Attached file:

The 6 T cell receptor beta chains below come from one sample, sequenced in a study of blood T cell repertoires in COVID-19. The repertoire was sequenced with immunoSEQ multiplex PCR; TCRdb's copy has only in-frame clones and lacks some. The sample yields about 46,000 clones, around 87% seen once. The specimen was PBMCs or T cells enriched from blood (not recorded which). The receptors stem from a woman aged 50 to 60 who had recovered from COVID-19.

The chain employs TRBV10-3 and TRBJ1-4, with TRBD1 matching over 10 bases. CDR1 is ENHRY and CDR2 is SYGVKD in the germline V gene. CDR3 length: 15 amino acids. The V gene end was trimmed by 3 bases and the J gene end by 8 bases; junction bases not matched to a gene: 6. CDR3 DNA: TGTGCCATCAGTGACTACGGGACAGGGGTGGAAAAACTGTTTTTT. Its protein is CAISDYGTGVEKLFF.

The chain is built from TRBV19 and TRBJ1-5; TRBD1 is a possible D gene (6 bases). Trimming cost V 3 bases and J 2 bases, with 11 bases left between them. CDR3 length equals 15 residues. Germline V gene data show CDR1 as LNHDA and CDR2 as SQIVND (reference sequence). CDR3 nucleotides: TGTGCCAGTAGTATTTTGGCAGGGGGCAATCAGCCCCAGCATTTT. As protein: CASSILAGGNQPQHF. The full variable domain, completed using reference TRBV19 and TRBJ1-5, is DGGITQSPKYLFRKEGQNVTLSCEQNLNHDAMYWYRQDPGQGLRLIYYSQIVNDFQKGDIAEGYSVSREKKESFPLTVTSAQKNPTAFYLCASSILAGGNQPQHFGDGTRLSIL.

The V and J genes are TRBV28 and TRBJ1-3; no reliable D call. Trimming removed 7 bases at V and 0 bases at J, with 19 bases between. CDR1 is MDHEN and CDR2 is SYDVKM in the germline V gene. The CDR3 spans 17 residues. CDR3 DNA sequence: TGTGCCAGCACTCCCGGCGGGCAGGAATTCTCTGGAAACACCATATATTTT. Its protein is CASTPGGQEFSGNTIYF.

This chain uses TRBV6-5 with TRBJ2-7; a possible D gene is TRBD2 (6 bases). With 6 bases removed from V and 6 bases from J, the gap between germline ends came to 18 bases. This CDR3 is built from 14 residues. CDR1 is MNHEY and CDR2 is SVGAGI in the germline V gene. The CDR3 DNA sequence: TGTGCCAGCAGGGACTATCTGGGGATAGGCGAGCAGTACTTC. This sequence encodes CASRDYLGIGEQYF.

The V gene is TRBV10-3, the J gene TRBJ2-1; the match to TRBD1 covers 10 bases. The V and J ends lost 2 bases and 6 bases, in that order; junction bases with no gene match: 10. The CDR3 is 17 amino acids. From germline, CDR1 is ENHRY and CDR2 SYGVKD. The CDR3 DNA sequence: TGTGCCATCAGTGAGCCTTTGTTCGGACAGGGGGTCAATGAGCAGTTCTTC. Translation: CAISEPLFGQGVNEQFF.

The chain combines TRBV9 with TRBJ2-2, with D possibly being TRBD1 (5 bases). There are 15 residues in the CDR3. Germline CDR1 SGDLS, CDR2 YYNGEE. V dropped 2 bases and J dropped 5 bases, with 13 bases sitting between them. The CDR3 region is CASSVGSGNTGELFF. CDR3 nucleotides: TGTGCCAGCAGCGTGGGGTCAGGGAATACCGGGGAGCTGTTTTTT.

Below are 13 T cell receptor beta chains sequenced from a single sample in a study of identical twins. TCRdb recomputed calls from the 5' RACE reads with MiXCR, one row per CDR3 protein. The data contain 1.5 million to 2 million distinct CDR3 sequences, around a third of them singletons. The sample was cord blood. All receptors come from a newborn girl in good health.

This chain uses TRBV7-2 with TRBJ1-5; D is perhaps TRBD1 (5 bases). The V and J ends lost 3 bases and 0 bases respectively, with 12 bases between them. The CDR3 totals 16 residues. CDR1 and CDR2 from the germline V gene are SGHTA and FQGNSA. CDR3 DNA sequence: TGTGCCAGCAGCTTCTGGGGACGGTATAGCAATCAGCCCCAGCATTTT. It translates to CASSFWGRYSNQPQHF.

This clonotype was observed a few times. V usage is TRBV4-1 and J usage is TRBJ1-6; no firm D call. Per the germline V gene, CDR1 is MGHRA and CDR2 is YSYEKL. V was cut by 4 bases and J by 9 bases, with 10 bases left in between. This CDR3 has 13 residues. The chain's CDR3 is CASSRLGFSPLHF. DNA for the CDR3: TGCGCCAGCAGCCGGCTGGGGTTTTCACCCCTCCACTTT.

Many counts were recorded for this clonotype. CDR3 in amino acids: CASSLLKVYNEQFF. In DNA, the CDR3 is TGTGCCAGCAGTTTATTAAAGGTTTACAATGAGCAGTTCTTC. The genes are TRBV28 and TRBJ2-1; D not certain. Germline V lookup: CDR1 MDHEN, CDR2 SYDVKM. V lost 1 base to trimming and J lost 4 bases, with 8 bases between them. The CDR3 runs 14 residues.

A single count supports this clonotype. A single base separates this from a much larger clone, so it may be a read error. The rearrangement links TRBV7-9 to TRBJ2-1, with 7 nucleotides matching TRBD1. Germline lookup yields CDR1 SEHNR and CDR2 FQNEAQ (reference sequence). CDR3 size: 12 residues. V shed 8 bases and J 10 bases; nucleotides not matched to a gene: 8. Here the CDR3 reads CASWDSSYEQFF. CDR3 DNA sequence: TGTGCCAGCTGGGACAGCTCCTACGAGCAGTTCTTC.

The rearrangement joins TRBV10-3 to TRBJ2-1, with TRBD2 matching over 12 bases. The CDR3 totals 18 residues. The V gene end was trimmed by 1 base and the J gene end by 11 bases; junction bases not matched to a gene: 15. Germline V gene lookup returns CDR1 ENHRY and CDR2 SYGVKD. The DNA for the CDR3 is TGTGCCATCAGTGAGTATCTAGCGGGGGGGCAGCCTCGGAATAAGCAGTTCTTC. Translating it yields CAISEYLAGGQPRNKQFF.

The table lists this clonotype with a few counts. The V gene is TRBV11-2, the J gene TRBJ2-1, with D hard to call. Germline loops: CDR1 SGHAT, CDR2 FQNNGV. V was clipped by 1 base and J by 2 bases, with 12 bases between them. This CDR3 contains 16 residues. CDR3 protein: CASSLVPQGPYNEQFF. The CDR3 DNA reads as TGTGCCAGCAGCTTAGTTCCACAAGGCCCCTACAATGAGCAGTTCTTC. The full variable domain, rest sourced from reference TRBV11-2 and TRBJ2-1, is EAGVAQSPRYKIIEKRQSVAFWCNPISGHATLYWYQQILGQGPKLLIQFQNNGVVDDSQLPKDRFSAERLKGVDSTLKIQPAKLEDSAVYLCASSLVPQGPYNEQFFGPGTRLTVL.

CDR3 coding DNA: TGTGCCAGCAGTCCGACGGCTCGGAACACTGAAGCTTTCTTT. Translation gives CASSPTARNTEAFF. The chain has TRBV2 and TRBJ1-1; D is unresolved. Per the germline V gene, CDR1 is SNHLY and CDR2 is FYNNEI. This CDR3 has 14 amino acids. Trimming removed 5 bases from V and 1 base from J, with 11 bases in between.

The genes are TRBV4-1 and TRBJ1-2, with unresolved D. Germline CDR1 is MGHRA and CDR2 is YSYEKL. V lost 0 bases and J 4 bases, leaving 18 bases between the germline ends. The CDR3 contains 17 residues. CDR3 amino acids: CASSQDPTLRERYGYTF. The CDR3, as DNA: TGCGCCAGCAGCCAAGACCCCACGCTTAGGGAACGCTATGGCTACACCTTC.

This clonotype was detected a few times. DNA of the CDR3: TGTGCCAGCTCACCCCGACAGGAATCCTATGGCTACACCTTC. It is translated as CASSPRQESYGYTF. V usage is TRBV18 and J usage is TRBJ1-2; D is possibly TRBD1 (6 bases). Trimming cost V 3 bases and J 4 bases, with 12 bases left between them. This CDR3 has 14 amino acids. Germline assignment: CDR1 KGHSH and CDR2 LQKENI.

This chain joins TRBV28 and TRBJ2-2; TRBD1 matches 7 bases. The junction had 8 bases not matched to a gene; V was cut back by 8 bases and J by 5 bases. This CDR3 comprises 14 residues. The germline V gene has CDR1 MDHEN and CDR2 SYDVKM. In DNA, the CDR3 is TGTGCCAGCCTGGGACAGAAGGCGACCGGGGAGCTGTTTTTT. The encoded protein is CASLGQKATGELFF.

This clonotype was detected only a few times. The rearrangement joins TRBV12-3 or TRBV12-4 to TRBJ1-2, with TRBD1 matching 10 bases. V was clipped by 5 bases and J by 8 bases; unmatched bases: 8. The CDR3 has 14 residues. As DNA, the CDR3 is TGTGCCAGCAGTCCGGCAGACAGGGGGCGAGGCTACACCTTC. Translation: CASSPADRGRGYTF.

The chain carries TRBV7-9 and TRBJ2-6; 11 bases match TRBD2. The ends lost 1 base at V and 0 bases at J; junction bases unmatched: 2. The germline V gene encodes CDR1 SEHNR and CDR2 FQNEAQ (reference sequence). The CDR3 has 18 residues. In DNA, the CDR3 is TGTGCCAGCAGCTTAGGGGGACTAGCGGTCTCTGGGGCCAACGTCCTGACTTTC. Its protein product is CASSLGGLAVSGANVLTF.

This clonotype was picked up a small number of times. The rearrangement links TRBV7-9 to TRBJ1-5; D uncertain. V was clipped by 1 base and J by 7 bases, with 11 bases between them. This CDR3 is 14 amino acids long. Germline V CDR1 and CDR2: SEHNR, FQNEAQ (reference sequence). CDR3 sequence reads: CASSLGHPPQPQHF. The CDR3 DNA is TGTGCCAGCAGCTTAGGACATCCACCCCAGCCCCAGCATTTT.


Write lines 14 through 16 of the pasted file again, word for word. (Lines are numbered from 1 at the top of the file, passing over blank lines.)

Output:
The table lists this clonotype with a few counts. The V gene is TRBV11-2, the J gene TRBJ2-1, with D hard to call. Germline loops: CDR1 SGHAT, CDR2 FQNNGV. V was clipped by 1 base and J by 2 bases, with 12 bases between them. This CDR3 contains 16 residues. CDR3 protein: CASSLVPQGPYNEQFF. The CDR3 DNA reads as TGTGCCAGCAGCTTAGTTCCACAAGGCCCCTACAATGAGCAGTTCTTC. The full variable domain, rest sourced from reference TRBV11-2 and TRBJ2-1, is EAGVAQSPRYKIIEKRQSVAFWCNPISGHATLYWYQQILGQGPKLLIQFQNNGVVDDSQLPKDRFSAERLKGVDSTLKIQPAKLEDSAVYLCASSLVPQGPYNEQFFGPGTRLTVL.

CDR3 coding DNA: TGTGCCAGCAGTCCGACGGCTCGGAACACTGAAGCTTTCTTT. Translation gives CASSPTARNTEAFF. The chain has TRBV2 and TRBJ1-1; D is unresolved. Per the germline V gene, CDR1 is SNHLY and CDR2 is FYNNEI. This CDR3 has 14 amino acids. Trimming removed 5 bases from V and 1 base from J, with 11 bases in between.

The genes are TRBV4-1 and TRBJ1-2, with unresolved D. Germline CDR1 is MGHRA and CDR2 is YSYEKL. V lost 0 bases and J 4 bases, leaving 18 bases between the germline ends. The CDR3 contains 17 residues. CDR3 amino acids: CASSQDPTLRERYGYTF. The CDR3, as DNA: TGCGCCAGCAGCCAAGACCCCACGCTTAGGGAACGCTATGGCTACACCTTC.